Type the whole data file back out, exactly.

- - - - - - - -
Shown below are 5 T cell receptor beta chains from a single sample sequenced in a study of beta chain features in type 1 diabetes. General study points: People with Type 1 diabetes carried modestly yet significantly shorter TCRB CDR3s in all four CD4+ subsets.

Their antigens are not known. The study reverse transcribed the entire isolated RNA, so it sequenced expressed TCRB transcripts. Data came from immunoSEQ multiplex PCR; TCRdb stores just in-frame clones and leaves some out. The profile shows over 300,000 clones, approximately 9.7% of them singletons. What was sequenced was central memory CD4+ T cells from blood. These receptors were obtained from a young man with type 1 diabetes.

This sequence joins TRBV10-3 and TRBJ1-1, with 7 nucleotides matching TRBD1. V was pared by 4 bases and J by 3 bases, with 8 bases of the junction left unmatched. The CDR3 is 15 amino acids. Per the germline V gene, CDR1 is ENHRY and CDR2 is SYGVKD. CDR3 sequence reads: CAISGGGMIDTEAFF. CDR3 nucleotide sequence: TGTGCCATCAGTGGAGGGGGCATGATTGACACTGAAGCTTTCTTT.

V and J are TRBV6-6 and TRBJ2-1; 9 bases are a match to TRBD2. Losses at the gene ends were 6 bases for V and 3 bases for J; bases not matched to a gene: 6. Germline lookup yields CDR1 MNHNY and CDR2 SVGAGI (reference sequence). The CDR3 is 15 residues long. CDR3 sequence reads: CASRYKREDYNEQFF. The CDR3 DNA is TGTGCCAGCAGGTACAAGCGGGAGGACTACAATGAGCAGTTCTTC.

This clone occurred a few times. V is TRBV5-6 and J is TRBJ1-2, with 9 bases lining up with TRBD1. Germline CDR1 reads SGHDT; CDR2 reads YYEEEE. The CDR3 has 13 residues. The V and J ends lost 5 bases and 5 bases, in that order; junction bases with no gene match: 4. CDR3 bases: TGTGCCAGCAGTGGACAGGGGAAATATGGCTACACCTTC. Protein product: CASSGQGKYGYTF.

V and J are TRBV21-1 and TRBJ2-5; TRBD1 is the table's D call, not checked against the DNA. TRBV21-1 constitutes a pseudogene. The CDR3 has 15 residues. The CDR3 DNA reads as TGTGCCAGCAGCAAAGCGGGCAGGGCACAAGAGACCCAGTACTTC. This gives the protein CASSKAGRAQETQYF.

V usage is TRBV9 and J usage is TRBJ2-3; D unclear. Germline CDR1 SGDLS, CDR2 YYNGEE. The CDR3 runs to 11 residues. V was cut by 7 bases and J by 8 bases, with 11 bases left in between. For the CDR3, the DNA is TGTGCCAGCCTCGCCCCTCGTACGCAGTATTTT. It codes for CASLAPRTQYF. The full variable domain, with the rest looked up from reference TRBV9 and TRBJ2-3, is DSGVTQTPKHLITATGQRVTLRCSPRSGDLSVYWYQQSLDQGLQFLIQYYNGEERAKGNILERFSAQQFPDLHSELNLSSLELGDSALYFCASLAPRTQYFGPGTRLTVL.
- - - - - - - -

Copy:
Shown below are 5 T cell receptor beta chains from a single sample sequenced in a study of beta chain features in type 1 diabetes. General study points: People with Type 1 diabetes carried modestly yet significantly shorter TCRB CDR3s in all four CD4+ subsets.

Their antigens are not known. The study reverse transcribed the entire isolated RNA, so it sequenced expressed TCRB transcripts. Data came from immunoSEQ multiplex PCR; TCRdb stores just in-frame clones and leaves some out. The profile shows over 300,000 clones, approximately 9.7% of them singletons. What was sequenced was central memory CD4+ T cells from blood. These receptors were obtained from a young man with type 1 diabetes.

This sequence joins TRBV10-3 and TRBJ1-1, with 7 nucleotides matching TRBD1. V was pared by 4 bases and J by 3 bases, with 8 bases of the junction left unmatched. The CDR3 is 15 amino acids. Per the germline V gene, CDR1 is ENHRY and CDR2 is SYGVKD. CDR3 sequence reads: CAISGGGMIDTEAFF. CDR3 nucleotide sequence: TGTGCCATCAGTGGAGGGGGCATGATTGACACTGAAGCTTTCTTT.

V and J are TRBV6-6 and TRBJ2-1; 9 bases are a match to TRBD2. Losses at the gene ends were 6 bases for V and 3 bases for J; bases not matched to a gene: 6. Germline lookup yields CDR1 MNHNY and CDR2 SVGAGI (reference sequence). The CDR3 is 15 residues long. CDR3 sequence reads: CASRYKREDYNEQFF. The CDR3 DNA is TGTGCCAGCAGGTACAAGCGGGAGGACTACAATGAGCAGTTCTTC.

This clone occurred a few times. V is TRBV5-6 and J is TRBJ1-2, with 9 bases lining up with TRBD1. Germline CDR1 reads SGHDT; CDR2 reads YYEEEE. The CDR3 has 13 residues. The V and J ends lost 5 bases and 5 bases, in that order; junction bases with no gene match: 4. CDR3 bases: TGTGCCAGCAGTGGACAGGGGAAATATGGCTACACCTTC. Protein product: CASSGQGKYGYTF.

V and J are TRBV21-1 and TRBJ2-5; TRBD1 is the table's D call, not checked against the DNA. TRBV21-1 constitutes a pseudogene. The CDR3 has 15 residues. The CDR3 DNA reads as TGTGCCAGCAGCAAAGCGGGCAGGGCACAAGAGACCCAGTACTTC. This gives the protein CASSKAGRAQETQYF.

V usage is TRBV9 and J usage is TRBJ2-3; D unclear. Germline CDR1 SGDLS, CDR2 YYNGEE. The CDR3 runs to 11 residues. V was cut by 7 bases and J by 8 bases, with 11 bases left in between. For the CDR3, the DNA is TGTGCCAGCCTCGCCCCTCGTACGCAGTATTTT. It codes for CASLAPRTQYF. The full variable domain, with the rest looked up from reference TRBV9 and TRBJ2-3, is DSGVTQTPKHLITATGQRVTLRCSPRSGDLSVYWYQQSLDQGLQFLIQYYNGEERAKGNILERFSAQQFPDLHSELNLSSLELGDSALYFCASLAPRTQYFGPGTRLTVL.